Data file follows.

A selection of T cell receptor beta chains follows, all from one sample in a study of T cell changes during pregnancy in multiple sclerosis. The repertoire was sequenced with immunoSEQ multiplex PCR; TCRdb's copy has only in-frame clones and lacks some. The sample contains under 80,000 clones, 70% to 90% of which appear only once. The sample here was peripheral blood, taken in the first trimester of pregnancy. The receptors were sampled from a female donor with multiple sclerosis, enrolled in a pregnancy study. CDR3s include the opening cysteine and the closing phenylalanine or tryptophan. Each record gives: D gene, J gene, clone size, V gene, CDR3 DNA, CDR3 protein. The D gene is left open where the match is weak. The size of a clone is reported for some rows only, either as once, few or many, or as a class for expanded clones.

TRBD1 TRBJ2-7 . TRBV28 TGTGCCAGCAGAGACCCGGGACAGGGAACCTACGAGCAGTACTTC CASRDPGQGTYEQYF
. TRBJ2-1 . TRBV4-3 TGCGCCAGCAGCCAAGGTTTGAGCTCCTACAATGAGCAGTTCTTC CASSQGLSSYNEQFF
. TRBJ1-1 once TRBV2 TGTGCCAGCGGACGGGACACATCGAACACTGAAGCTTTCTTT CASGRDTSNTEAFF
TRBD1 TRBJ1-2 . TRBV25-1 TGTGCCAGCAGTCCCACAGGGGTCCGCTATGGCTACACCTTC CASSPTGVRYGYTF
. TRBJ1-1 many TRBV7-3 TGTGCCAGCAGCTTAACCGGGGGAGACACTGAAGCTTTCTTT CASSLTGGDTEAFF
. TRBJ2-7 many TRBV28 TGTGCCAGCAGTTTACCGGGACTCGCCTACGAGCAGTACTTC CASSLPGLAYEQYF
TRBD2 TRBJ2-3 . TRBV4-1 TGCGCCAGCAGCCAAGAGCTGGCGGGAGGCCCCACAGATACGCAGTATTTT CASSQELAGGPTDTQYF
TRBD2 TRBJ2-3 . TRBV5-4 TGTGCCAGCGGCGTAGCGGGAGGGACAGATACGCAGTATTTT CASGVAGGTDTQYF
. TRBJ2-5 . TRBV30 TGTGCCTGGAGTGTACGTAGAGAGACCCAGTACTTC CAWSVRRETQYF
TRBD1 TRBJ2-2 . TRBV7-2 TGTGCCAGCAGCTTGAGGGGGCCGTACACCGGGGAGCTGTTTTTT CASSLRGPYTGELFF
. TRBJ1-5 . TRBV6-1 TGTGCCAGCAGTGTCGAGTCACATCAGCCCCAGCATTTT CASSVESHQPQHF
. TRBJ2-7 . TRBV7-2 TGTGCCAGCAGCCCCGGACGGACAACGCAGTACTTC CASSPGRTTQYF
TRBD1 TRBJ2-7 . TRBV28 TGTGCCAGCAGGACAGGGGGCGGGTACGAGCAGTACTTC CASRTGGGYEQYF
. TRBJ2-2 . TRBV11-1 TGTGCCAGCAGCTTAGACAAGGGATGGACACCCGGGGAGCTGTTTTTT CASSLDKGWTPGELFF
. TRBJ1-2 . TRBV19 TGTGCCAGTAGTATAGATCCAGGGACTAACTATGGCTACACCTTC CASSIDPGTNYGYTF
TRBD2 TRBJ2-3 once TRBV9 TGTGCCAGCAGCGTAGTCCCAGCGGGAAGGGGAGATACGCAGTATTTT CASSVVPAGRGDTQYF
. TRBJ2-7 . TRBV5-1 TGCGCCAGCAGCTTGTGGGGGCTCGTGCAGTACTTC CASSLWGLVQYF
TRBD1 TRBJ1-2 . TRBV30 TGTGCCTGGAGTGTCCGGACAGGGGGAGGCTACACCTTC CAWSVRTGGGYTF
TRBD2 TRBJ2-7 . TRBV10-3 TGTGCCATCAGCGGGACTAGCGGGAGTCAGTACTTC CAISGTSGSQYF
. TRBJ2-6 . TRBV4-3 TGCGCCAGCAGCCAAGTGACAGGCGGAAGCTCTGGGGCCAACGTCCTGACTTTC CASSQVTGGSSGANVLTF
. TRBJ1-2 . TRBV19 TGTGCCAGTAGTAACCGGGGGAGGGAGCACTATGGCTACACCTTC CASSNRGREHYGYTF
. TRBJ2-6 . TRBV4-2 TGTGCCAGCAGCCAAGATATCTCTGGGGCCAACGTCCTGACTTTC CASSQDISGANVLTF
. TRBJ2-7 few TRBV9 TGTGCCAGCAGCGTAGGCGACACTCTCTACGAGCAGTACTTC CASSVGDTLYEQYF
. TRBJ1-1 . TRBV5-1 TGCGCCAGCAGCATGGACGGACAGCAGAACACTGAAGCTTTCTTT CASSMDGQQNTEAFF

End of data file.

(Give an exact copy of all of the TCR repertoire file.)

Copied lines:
A selection of T cell receptor beta chains follows, all from one sample in a study of T cell changes during pregnancy in multiple sclerosis. The repertoire was sequenced with immunoSEQ multiplex PCR; TCRdb's copy has only in-frame clones and lacks some. The sample contains under 80,000 clones, 70% to 90% of which appear only once. The sample here was peripheral blood, taken in the first trimester of pregnancy. The receptors were sampled from a female donor with multiple sclerosis, enrolled in a pregnancy study. CDR3s include the opening cysteine and the closing phenylalanine or tryptophan. Each record gives: D gene, J gene, clone size, V gene, CDR3 DNA, CDR3 protein. The D gene is left open where the match is weak. The size of a clone is reported for some rows only, either as once, few or many, or as a class for expanded clones.

TRBD1 TRBJ2-7 . TRBV28 TGTGCCAGCAGAGACCCGGGACAGGGAACCTACGAGCAGTACTTC CASRDPGQGTYEQYF
. TRBJ2-1 . TRBV4-3 TGCGCCAGCAGCCAAGGTTTGAGCTCCTACAATGAGCAGTTCTTC CASSQGLSSYNEQFF
. TRBJ1-1 once TRBV2 TGTGCCAGCGGACGGGACACATCGAACACTGAAGCTTTCTTT CASGRDTSNTEAFF
TRBD1 TRBJ1-2 . TRBV25-1 TGTGCCAGCAGTCCCACAGGGGTCCGCTATGGCTACACCTTC CASSPTGVRYGYTF
. TRBJ1-1 many TRBV7-3 TGTGCCAGCAGCTTAACCGGGGGAGACACTGAAGCTTTCTTT CASSLTGGDTEAFF
. TRBJ2-7 many TRBV28 TGTGCCAGCAGTTTACCGGGACTCGCCTACGAGCAGTACTTC CASSLPGLAYEQYF
TRBD2 TRBJ2-3 . TRBV4-1 TGCGCCAGCAGCCAAGAGCTGGCGGGAGGCCCCACAGATACGCAGTATTTT CASSQELAGGPTDTQYF
TRBD2 TRBJ2-3 . TRBV5-4 TGTGCCAGCGGCGTAGCGGGAGGGACAGATACGCAGTATTTT CASGVAGGTDTQYF
. TRBJ2-5 . TRBV30 TGTGCCTGGAGTGTACGTAGAGAGACCCAGTACTTC CAWSVRRETQYF
TRBD1 TRBJ2-2 . TRBV7-2 TGTGCCAGCAGCTTGAGGGGGCCGTACACCGGGGAGCTGTTTTTT CASSLRGPYTGELFF
. TRBJ1-5 . TRBV6-1 TGTGCCAGCAGTGTCGAGTCACATCAGCCCCAGCATTTT CASSVESHQPQHF
. TRBJ2-7 . TRBV7-2 TGTGCCAGCAGCCCCGGACGGACAACGCAGTACTTC CASSPGRTTQYF
TRBD1 TRBJ2-7 . TRBV28 TGTGCCAGCAGGACAGGGGGCGGGTACGAGCAGTACTTC CASRTGGGYEQYF
. TRBJ2-2 . TRBV11-1 TGTGCCAGCAGCTTAGACAAGGGATGGACACCCGGGGAGCTGTTTTTT CASSLDKGWTPGELFF
. TRBJ1-2 . TRBV19 TGTGCCAGTAGTATAGATCCAGGGACTAACTATGGCTACACCTTC CASSIDPGTNYGYTF
TRBD2 TRBJ2-3 once TRBV9 TGTGCCAGCAGCGTAGTCCCAGCGGGAAGGGGAGATACGCAGTATTTT CASSVVPAGRGDTQYF
. TRBJ2-7 . TRBV5-1 TGCGCCAGCAGCTTGTGGGGGCTCGTGCAGTACTTC CASSLWGLVQYF
TRBD1 TRBJ1-2 . TRBV30 TGTGCCTGGAGTGTCCGGACAGGGGGAGGCTACACCTTC CAWSVRTGGGYTF
TRBD2 TRBJ2-7 . TRBV10-3 TGTGCCATCAGCGGGACTAGCGGGAGTCAGTACTTC CAISGTSGSQYF
. TRBJ2-6 . TRBV4-3 TGCGCCAGCAGCCAAGTGACAGGCGGAAGCTCTGGGGCCAACGTCCTGACTTTC CASSQVTGGSSGANVLTF
. TRBJ1-2 . TRBV19 TGTGCCAGTAGTAACCGGGGGAGGGAGCACTATGGCTACACCTTC CASSNRGREHYGYTF
. TRBJ2-6 . TRBV4-2 TGTGCCAGCAGCCAAGATATCTCTGGGGCCAACGTCCTGACTTTC CASSQDISGANVLTF
. TRBJ2-7 few TRBV9 TGTGCCAGCAGCGTAGGCGACACTCTCTACGAGCAGTACTTC CASSVGDTLYEQYF
. TRBJ1-1 . TRBV5-1 TGCGCCAGCAGCATGGACGGACAGCAGAACACTGAAGCTTTCTTT CASSMDGQQNTEAFF